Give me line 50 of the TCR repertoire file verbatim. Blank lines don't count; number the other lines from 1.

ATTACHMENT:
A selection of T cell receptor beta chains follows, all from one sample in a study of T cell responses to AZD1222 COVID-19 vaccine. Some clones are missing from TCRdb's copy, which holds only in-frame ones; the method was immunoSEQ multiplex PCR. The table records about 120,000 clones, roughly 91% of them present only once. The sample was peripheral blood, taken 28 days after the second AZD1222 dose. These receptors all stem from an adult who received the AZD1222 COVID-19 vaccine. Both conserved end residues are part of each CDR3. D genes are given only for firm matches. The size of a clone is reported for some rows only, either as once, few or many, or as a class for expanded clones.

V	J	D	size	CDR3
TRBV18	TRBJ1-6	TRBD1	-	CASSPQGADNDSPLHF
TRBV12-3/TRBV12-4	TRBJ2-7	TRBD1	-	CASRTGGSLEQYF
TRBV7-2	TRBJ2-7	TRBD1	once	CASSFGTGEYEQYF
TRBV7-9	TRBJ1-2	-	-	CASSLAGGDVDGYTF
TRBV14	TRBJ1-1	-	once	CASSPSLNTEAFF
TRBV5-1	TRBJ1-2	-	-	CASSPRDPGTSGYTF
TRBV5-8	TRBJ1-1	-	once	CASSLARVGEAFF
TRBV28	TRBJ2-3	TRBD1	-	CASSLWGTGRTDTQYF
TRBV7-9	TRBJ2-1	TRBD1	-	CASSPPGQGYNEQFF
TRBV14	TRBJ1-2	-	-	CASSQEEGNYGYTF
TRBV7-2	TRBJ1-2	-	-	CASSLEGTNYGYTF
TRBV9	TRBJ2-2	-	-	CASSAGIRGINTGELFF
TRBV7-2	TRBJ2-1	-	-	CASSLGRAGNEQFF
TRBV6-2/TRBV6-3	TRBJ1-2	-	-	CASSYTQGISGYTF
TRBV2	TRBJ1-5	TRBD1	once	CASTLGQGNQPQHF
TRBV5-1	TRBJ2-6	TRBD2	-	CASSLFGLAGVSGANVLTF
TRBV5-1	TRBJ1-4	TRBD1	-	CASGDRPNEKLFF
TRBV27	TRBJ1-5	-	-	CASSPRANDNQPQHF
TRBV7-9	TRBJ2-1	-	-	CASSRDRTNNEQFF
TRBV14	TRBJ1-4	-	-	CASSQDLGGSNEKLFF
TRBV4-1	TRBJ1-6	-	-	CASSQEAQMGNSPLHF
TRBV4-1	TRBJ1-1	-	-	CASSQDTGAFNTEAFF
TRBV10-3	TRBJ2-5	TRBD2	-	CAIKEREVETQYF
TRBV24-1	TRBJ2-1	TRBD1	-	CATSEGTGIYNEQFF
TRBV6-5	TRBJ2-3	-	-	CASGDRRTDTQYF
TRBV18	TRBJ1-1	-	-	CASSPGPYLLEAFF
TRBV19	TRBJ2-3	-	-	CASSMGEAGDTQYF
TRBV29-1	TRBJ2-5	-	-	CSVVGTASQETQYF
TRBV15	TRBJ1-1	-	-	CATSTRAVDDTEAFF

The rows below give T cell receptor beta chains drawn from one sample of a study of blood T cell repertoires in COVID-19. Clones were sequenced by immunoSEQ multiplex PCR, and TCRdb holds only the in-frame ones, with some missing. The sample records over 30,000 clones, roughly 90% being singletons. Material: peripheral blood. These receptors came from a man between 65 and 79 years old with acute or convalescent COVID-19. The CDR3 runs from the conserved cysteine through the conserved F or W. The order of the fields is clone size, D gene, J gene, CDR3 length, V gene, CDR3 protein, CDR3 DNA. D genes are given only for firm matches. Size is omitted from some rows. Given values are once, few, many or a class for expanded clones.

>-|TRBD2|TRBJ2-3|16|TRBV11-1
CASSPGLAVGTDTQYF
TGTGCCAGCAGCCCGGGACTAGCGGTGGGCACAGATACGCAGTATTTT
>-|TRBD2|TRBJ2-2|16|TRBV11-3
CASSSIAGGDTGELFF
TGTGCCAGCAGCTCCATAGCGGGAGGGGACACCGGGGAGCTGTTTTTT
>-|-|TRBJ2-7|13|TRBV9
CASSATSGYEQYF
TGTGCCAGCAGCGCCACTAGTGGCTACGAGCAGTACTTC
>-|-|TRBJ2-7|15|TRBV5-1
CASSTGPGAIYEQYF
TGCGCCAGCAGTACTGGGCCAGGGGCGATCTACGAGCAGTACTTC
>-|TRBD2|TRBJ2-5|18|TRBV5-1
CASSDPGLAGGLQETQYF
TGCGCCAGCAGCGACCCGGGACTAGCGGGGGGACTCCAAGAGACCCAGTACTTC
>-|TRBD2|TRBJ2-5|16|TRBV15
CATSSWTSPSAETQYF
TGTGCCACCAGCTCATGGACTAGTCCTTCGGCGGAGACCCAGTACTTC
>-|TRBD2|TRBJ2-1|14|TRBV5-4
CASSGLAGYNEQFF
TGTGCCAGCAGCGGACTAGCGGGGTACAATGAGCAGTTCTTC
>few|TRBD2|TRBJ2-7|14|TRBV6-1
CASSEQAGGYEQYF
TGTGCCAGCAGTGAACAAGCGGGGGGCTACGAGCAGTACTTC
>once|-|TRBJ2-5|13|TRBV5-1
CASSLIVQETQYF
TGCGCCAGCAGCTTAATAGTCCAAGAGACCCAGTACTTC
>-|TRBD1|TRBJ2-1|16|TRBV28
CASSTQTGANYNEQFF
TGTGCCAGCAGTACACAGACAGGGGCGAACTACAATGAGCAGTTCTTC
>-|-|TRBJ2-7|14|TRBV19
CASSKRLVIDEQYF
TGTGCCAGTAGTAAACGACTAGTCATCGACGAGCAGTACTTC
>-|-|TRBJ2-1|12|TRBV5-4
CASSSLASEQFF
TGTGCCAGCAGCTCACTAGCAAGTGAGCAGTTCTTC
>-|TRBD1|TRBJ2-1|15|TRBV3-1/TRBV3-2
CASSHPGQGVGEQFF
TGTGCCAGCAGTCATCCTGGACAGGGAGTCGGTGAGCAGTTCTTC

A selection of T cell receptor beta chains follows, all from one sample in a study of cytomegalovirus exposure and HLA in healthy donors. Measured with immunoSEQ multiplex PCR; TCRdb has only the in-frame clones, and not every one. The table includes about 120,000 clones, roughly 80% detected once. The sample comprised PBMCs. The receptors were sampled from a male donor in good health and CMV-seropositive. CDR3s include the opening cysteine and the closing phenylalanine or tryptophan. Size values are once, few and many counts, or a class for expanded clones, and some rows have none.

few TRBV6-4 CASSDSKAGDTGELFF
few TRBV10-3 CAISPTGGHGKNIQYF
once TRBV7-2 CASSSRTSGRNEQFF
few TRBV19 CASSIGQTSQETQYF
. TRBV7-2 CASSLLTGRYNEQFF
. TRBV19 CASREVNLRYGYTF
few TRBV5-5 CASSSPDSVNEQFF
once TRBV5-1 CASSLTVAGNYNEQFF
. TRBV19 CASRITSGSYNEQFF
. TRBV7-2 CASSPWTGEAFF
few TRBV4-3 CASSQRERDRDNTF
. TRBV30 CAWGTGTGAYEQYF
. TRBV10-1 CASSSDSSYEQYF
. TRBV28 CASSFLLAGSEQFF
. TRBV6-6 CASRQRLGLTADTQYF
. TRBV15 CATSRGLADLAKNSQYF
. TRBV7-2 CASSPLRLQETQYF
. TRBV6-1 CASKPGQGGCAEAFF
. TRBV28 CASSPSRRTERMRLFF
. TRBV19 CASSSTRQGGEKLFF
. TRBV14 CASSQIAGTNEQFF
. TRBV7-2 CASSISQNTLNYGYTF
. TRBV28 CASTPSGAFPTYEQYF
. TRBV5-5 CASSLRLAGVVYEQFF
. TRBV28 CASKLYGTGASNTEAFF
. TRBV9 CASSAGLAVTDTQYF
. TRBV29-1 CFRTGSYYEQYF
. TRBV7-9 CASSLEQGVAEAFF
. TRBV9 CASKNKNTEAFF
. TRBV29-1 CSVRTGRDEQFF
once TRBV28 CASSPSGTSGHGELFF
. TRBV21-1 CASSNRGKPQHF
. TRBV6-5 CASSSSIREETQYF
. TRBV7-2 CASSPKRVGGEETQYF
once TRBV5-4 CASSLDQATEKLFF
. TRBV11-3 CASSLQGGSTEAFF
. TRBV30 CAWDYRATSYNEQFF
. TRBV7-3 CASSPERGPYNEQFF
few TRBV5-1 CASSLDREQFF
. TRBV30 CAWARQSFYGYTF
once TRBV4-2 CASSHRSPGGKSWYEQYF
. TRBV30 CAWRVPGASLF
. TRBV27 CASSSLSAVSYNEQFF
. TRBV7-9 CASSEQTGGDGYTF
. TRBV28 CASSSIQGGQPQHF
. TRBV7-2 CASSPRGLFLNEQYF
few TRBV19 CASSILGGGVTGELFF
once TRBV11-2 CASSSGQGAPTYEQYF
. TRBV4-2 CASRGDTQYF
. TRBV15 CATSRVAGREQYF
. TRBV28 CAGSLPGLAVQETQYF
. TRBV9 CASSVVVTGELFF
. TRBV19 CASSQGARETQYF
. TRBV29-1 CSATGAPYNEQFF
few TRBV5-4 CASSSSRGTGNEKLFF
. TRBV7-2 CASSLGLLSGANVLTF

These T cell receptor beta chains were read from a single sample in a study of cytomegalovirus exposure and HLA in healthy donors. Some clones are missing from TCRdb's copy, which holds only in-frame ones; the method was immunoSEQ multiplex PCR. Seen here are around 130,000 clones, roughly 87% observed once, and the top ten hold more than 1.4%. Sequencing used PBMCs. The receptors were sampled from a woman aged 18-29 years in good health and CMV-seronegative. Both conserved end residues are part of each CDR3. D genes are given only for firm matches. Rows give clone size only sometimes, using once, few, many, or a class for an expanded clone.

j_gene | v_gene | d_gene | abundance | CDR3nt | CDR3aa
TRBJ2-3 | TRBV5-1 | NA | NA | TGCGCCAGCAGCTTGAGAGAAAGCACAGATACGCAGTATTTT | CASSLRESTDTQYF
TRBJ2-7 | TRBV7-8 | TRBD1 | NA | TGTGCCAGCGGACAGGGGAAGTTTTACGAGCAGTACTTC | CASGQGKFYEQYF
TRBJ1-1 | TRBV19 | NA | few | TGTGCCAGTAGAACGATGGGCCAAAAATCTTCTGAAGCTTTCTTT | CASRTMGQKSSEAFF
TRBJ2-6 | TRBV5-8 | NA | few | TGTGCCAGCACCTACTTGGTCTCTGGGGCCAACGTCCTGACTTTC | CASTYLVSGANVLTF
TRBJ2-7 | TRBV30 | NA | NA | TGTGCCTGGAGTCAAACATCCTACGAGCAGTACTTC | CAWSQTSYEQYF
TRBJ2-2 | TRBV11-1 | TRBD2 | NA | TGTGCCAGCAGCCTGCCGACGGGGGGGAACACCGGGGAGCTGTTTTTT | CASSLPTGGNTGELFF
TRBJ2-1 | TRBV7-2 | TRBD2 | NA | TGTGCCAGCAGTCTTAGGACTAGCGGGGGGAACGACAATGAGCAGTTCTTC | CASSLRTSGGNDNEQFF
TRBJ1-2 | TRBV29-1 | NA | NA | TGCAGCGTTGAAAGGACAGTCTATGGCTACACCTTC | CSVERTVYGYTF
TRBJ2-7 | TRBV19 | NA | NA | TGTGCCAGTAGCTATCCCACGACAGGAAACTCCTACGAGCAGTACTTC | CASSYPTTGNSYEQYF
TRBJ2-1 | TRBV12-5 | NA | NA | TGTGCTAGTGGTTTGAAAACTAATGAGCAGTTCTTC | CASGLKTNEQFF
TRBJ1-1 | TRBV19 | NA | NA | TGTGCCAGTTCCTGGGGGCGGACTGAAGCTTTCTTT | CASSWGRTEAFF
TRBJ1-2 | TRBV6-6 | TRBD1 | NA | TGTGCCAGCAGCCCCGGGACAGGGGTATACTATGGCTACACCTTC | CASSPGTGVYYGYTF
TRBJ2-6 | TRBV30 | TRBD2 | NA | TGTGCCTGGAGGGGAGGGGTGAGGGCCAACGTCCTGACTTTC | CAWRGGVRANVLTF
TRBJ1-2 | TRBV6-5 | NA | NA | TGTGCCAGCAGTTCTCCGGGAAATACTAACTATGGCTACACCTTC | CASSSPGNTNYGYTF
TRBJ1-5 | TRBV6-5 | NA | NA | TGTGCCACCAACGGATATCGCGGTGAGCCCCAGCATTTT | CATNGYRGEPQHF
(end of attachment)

TGTGCCACCAGCTCATGGACTAGTCCTTCGGCGGAGACCCAGTACTTC